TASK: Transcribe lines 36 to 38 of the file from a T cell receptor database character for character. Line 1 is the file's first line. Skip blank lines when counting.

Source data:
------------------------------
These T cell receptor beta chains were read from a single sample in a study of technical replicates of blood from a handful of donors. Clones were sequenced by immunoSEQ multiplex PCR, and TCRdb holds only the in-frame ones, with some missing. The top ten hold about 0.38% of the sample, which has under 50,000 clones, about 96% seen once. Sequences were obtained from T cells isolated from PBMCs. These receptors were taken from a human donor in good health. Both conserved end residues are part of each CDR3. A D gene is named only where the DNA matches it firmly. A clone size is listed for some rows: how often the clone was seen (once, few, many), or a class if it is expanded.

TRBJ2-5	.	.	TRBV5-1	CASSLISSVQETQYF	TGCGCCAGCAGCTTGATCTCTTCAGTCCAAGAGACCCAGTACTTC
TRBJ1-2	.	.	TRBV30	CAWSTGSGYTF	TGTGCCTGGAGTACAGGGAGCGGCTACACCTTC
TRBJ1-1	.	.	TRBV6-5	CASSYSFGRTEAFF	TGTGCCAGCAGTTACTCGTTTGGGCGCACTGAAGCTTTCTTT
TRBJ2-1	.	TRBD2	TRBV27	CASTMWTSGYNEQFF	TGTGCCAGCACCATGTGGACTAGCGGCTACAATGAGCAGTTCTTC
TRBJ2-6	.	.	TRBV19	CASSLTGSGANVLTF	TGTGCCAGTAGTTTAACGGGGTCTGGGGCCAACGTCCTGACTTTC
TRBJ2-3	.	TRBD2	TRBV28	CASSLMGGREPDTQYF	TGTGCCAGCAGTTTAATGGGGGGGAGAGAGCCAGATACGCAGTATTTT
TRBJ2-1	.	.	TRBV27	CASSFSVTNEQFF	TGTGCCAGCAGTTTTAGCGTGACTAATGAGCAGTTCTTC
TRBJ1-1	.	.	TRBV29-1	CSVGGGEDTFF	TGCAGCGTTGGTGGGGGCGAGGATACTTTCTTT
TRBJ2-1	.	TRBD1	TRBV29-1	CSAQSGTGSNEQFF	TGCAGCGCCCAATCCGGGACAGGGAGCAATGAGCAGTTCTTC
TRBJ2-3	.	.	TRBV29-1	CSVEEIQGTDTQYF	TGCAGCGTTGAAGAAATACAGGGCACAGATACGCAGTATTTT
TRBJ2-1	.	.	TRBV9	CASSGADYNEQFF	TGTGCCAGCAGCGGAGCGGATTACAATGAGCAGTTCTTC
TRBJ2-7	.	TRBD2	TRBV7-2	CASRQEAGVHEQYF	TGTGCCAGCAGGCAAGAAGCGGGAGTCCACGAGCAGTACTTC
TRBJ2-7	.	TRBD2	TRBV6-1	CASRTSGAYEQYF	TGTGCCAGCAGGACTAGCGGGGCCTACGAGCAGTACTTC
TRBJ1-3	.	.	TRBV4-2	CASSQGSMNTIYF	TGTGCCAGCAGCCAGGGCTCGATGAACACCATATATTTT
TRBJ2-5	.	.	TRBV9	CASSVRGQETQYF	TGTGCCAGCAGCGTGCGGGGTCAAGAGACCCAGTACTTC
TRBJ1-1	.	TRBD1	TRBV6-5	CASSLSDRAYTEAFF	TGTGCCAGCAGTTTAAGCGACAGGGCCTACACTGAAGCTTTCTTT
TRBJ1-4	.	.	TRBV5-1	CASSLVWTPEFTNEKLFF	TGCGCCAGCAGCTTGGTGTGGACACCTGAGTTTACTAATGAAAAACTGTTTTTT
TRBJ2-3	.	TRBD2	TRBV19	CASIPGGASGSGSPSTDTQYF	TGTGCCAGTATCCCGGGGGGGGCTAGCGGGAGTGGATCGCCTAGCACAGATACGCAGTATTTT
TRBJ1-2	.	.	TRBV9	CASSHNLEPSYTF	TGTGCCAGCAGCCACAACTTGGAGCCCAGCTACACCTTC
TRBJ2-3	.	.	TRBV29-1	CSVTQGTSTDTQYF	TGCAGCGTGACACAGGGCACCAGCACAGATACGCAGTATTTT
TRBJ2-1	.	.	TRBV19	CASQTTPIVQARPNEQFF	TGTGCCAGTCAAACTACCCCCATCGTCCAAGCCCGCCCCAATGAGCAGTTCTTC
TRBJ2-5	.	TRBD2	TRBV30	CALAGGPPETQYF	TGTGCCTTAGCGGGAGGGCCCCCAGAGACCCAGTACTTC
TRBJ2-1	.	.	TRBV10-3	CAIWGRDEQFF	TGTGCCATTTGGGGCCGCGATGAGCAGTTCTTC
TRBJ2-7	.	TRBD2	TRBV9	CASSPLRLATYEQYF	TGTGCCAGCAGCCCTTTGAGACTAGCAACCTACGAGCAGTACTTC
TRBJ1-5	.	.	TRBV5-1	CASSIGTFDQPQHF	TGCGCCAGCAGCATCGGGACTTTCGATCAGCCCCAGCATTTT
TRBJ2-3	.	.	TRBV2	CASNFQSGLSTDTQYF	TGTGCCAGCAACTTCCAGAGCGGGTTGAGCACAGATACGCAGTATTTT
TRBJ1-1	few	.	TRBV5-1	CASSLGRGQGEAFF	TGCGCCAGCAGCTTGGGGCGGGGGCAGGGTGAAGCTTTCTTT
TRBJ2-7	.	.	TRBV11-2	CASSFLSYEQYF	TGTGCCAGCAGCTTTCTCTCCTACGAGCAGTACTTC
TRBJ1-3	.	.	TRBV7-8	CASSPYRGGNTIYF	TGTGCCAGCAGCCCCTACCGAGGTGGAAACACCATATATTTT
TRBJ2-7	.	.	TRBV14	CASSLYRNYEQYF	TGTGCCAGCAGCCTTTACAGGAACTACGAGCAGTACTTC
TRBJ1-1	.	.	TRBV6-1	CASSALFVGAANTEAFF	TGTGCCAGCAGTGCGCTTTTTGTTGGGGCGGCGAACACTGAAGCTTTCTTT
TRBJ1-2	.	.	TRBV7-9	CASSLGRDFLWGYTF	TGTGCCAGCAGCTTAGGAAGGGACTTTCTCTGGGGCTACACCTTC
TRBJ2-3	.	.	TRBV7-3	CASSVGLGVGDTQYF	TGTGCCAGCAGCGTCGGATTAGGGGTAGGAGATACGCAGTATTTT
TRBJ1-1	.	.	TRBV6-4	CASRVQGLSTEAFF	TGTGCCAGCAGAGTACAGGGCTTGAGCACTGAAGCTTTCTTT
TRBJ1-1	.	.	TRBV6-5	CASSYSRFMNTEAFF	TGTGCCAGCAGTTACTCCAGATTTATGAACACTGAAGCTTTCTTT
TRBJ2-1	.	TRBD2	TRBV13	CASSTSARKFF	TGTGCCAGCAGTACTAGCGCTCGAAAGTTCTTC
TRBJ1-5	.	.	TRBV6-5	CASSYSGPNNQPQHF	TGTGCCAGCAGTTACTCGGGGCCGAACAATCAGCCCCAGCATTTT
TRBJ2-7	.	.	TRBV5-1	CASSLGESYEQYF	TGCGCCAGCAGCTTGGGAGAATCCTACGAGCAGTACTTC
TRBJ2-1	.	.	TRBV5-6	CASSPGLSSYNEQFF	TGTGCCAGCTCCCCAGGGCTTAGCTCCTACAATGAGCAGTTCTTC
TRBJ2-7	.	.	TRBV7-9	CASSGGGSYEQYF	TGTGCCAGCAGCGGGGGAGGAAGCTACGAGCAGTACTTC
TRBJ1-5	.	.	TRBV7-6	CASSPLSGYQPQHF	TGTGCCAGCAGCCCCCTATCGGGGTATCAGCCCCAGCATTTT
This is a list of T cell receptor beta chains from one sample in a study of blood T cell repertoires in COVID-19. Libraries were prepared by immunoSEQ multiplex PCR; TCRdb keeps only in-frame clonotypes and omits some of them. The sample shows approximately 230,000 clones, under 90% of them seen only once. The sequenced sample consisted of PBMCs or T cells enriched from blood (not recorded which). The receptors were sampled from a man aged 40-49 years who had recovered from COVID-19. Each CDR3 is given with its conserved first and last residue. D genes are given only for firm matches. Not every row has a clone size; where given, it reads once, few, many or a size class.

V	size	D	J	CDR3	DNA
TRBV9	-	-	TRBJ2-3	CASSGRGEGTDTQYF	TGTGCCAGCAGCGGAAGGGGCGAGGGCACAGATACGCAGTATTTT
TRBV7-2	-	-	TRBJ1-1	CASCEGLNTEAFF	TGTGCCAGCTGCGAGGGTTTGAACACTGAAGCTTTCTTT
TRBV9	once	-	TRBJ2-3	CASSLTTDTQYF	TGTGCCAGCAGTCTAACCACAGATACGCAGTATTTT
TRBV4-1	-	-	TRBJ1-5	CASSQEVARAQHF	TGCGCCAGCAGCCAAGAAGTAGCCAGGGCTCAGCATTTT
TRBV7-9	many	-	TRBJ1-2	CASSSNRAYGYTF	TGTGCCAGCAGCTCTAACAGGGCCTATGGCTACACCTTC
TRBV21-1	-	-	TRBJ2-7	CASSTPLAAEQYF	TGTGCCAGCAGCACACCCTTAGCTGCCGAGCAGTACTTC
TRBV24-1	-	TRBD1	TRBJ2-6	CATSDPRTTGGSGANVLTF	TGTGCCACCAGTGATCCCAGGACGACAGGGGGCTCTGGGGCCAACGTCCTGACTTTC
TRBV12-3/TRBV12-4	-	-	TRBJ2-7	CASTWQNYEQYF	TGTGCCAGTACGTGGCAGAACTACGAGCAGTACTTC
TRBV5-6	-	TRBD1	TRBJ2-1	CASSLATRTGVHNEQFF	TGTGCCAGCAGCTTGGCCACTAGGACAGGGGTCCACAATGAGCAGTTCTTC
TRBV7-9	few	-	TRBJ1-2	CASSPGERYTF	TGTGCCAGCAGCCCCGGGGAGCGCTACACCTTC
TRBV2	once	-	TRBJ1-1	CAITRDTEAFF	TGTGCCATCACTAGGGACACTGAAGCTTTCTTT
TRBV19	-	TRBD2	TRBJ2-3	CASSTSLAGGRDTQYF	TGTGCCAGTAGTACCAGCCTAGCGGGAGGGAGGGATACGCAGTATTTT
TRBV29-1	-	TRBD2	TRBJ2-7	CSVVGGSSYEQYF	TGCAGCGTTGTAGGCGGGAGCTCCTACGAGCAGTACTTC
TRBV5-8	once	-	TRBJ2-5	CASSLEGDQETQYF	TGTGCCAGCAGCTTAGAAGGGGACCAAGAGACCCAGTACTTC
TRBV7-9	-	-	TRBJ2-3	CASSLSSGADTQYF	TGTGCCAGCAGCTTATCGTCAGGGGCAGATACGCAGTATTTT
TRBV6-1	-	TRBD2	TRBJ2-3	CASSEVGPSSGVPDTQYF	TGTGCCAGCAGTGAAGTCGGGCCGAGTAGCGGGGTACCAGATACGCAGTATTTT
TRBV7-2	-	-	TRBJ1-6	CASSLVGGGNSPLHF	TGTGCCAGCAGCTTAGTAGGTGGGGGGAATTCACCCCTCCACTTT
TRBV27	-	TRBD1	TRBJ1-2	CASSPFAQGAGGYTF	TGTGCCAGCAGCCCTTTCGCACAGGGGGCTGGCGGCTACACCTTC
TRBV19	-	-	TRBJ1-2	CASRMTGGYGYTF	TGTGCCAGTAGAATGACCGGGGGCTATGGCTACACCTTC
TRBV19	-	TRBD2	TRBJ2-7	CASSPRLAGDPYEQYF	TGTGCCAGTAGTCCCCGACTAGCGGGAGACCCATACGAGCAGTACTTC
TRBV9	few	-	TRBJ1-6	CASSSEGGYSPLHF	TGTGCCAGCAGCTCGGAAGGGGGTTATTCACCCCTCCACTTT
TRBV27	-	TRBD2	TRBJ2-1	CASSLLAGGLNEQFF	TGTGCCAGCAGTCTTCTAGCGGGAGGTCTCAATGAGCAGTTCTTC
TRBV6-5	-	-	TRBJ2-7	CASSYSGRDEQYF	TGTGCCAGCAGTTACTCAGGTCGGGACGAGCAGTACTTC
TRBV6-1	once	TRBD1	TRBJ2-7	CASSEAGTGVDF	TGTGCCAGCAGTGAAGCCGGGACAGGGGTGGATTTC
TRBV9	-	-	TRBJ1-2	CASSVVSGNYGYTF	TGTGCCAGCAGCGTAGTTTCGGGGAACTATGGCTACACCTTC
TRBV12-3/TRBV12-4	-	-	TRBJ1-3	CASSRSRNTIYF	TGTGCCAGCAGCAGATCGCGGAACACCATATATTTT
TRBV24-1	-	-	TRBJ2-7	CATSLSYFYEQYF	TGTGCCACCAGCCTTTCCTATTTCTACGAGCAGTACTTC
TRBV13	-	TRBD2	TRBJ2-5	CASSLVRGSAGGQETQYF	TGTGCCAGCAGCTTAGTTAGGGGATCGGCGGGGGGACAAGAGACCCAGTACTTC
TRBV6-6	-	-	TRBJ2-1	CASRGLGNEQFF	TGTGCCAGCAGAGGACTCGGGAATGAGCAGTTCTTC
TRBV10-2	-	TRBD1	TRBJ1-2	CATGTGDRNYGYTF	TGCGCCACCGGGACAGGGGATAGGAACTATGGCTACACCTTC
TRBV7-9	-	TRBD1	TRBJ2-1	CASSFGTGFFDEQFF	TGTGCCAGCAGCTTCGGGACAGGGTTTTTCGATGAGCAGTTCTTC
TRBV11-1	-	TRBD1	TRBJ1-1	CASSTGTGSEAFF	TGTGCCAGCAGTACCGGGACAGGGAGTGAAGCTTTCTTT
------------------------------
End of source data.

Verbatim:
TRBJ1-1	.	.	TRBV6-5	CASSYSRFMNTEAFF	TGTGCCAGCAGTTACTCCAGATTTATGAACACTGAAGCTTTCTTT
TRBJ2-1	.	TRBD2	TRBV13	CASSTSARKFF	TGTGCCAGCAGTACTAGCGCTCGAAAGTTCTTC
TRBJ1-5	.	.	TRBV6-5	CASSYSGPNNQPQHF	TGTGCCAGCAGTTACTCGGGGCCGAACAATCAGCCCCAGCATTTT